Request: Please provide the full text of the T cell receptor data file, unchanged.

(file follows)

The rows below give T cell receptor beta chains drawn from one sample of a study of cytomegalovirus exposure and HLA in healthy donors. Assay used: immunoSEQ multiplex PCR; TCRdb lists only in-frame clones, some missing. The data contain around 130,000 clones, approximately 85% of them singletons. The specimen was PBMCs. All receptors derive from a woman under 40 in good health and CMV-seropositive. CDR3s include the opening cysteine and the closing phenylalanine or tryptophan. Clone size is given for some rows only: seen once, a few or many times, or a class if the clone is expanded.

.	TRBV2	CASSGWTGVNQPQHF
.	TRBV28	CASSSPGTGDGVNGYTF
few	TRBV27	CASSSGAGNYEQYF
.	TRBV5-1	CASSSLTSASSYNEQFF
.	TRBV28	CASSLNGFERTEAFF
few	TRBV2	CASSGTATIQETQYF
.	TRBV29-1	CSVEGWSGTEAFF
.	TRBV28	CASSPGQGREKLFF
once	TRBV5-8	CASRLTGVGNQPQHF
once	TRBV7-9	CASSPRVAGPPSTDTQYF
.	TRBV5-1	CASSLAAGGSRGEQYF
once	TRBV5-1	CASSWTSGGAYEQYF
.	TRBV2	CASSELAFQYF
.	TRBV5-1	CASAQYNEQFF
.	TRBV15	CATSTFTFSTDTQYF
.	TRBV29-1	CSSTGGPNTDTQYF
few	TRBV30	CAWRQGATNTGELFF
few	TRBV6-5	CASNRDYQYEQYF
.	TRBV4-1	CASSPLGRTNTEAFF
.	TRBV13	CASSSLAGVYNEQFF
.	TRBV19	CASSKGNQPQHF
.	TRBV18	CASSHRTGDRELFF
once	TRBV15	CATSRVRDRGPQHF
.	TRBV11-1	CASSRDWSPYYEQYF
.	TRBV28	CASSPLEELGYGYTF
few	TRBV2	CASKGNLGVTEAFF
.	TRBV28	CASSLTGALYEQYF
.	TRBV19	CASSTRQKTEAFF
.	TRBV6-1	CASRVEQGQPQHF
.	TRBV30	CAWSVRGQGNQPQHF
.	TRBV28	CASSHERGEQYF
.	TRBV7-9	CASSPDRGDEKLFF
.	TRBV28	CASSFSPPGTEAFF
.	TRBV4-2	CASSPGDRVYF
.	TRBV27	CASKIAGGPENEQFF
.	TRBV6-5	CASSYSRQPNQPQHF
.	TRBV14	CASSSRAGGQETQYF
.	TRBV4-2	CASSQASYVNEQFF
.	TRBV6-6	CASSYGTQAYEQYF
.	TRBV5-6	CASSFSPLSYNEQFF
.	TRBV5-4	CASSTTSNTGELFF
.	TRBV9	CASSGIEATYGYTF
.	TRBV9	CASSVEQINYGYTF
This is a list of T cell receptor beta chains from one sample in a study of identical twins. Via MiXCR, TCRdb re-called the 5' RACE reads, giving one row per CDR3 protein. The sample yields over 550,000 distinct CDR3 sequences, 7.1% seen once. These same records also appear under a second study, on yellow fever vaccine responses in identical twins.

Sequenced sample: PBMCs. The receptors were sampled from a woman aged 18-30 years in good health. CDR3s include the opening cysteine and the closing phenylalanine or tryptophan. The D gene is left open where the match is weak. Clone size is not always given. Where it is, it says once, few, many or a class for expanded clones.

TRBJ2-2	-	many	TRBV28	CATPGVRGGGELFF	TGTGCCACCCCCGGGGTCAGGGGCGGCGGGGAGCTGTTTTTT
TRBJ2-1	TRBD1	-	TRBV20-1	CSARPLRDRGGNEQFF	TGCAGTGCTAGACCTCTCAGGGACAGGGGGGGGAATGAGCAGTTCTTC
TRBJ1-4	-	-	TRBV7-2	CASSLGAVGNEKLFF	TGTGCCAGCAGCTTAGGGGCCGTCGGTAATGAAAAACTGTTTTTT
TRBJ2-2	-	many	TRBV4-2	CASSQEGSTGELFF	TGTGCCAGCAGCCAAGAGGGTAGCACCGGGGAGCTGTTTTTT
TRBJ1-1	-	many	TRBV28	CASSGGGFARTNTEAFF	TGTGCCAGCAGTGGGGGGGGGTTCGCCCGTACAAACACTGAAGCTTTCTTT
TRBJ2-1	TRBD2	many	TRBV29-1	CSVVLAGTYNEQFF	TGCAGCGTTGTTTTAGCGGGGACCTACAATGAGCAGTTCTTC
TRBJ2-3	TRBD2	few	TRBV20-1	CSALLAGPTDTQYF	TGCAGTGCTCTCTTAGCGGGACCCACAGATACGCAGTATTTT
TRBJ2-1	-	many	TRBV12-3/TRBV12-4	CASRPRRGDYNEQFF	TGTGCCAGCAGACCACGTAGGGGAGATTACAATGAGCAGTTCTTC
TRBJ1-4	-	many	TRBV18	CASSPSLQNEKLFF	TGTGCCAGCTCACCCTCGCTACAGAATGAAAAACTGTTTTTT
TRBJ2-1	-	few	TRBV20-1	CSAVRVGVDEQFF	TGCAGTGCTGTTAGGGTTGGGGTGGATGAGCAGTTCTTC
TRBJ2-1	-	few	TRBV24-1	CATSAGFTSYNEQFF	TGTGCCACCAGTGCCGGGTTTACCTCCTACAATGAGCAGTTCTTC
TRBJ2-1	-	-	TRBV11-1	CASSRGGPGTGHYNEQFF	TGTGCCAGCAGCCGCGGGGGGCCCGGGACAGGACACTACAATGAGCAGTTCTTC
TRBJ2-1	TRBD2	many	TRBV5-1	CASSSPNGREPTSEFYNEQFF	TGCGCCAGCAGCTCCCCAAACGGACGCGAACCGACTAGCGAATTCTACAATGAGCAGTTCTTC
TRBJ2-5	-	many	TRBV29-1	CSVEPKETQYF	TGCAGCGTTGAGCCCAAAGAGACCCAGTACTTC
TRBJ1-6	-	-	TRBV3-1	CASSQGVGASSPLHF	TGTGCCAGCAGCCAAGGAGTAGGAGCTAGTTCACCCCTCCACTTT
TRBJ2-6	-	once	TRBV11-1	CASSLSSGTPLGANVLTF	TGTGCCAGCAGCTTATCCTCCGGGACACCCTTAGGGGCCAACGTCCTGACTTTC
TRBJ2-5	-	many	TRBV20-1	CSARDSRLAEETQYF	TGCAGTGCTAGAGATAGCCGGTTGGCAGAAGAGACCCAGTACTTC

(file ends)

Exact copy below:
The rows below give T cell receptor beta chains drawn from one sample of a study of cytomegalovirus exposure and HLA in healthy donors. Assay used: immunoSEQ multiplex PCR; TCRdb lists only in-frame clones, some missing. The data contain around 130,000 clones, approximately 85% of them singletons. The specimen was PBMCs. All receptors derive from a woman under 40 in good health and CMV-seropositive. CDR3s include the opening cysteine and the closing phenylalanine or tryptophan. Clone size is given for some rows only: seen once, a few or many times, or a class if the clone is expanded.

.	TRBV2	CASSGWTGVNQPQHF
.	TRBV28	CASSSPGTGDGVNGYTF
few	TRBV27	CASSSGAGNYEQYF
.	TRBV5-1	CASSSLTSASSYNEQFF
.	TRBV28	CASSLNGFERTEAFF
few	TRBV2	CASSGTATIQETQYF
.	TRBV29-1	CSVEGWSGTEAFF
.	TRBV28	CASSPGQGREKLFF
once	TRBV5-8	CASRLTGVGNQPQHF
once	TRBV7-9	CASSPRVAGPPSTDTQYF
.	TRBV5-1	CASSLAAGGSRGEQYF
once	TRBV5-1	CASSWTSGGAYEQYF
.	TRBV2	CASSELAFQYF
.	TRBV5-1	CASAQYNEQFF
.	TRBV15	CATSTFTFSTDTQYF
.	TRBV29-1	CSSTGGPNTDTQYF
few	TRBV30	CAWRQGATNTGELFF
few	TRBV6-5	CASNRDYQYEQYF
.	TRBV4-1	CASSPLGRTNTEAFF
.	TRBV13	CASSSLAGVYNEQFF
.	TRBV19	CASSKGNQPQHF
.	TRBV18	CASSHRTGDRELFF
once	TRBV15	CATSRVRDRGPQHF
.	TRBV11-1	CASSRDWSPYYEQYF
.	TRBV28	CASSPLEELGYGYTF
few	TRBV2	CASKGNLGVTEAFF
.	TRBV28	CASSLTGALYEQYF
.	TRBV19	CASSTRQKTEAFF
.	TRBV6-1	CASRVEQGQPQHF
.	TRBV30	CAWSVRGQGNQPQHF
.	TRBV28	CASSHERGEQYF
.	TRBV7-9	CASSPDRGDEKLFF
.	TRBV28	CASSFSPPGTEAFF
.	TRBV4-2	CASSPGDRVYF
.	TRBV27	CASKIAGGPENEQFF
.	TRBV6-5	CASSYSRQPNQPQHF
.	TRBV14	CASSSRAGGQETQYF
.	TRBV4-2	CASSQASYVNEQFF
.	TRBV6-6	CASSYGTQAYEQYF
.	TRBV5-6	CASSFSPLSYNEQFF
.	TRBV5-4	CASSTTSNTGELFF
.	TRBV9	CASSGIEATYGYTF
.	TRBV9	CASSVEQINYGYTF
This is a list of T cell receptor beta chains from one sample in a study of identical twins. Via MiXCR, TCRdb re-called the 5' RACE reads, giving one row per CDR3 protein. The sample yields over 550,000 distinct CDR3 sequences, 7.1% seen once. These same records also appear under a second study, on yellow fever vaccine responses in identical twins.

Sequenced sample: PBMCs. The receptors were sampled from a woman aged 18-30 years in good health. CDR3s include the opening cysteine and the closing phenylalanine or tryptophan. The D gene is left open where the match is weak. Clone size is not always given. Where it is, it says once, few, many or a class for expanded clones.

TRBJ2-2	-	many	TRBV28	CATPGVRGGGELFF	TGTGCCACCCCCGGGGTCAGGGGCGGCGGGGAGCTGTTTTTT
TRBJ2-1	TRBD1	-	TRBV20-1	CSARPLRDRGGNEQFF	TGCAGTGCTAGACCTCTCAGGGACAGGGGGGGGAATGAGCAGTTCTTC
TRBJ1-4	-	-	TRBV7-2	CASSLGAVGNEKLFF	TGTGCCAGCAGCTTAGGGGCCGTCGGTAATGAAAAACTGTTTTTT
TRBJ2-2	-	many	TRBV4-2	CASSQEGSTGELFF	TGTGCCAGCAGCCAAGAGGGTAGCACCGGGGAGCTGTTTTTT
TRBJ1-1	-	many	TRBV28	CASSGGGFARTNTEAFF	TGTGCCAGCAGTGGGGGGGGGTTCGCCCGTACAAACACTGAAGCTTTCTTT
TRBJ2-1	TRBD2	many	TRBV29-1	CSVVLAGTYNEQFF	TGCAGCGTTGTTTTAGCGGGGACCTACAATGAGCAGTTCTTC
TRBJ2-3	TRBD2	few	TRBV20-1	CSALLAGPTDTQYF	TGCAGTGCTCTCTTAGCGGGACCCACAGATACGCAGTATTTT
TRBJ2-1	-	many	TRBV12-3/TRBV12-4	CASRPRRGDYNEQFF	TGTGCCAGCAGACCACGTAGGGGAGATTACAATGAGCAGTTCTTC
TRBJ1-4	-	many	TRBV18	CASSPSLQNEKLFF	TGTGCCAGCTCACCCTCGCTACAGAATGAAAAACTGTTTTTT
TRBJ2-1	-	few	TRBV20-1	CSAVRVGVDEQFF	TGCAGTGCTGTTAGGGTTGGGGTGGATGAGCAGTTCTTC
TRBJ2-1	-	few	TRBV24-1	CATSAGFTSYNEQFF	TGTGCCACCAGTGCCGGGTTTACCTCCTACAATGAGCAGTTCTTC
TRBJ2-1	-	-	TRBV11-1	CASSRGGPGTGHYNEQFF	TGTGCCAGCAGCCGCGGGGGGCCCGGGACAGGACACTACAATGAGCAGTTCTTC
TRBJ2-1	TRBD2	many	TRBV5-1	CASSSPNGREPTSEFYNEQFF	TGCGCCAGCAGCTCCCCAAACGGACGCGAACCGACTAGCGAATTCTACAATGAGCAGTTCTTC
TRBJ2-5	-	many	TRBV29-1	CSVEPKETQYF	TGCAGCGTTGAGCCCAAAGAGACCCAGTACTTC
TRBJ1-6	-	-	TRBV3-1	CASSQGVGASSPLHF	TGTGCCAGCAGCCAAGGAGTAGGAGCTAGTTCACCCCTCCACTTT
TRBJ2-6	-	once	TRBV11-1	CASSLSSGTPLGANVLTF	TGTGCCAGCAGCTTATCCTCCGGGACACCCTTAGGGGCCAACGTCCTGACTTTC
TRBJ2-5	-	many	TRBV20-1	CSARDSRLAEETQYF	TGCAGTGCTAGAGATAGCCGGTTGGCAGAAGAGACCCAGTACTTC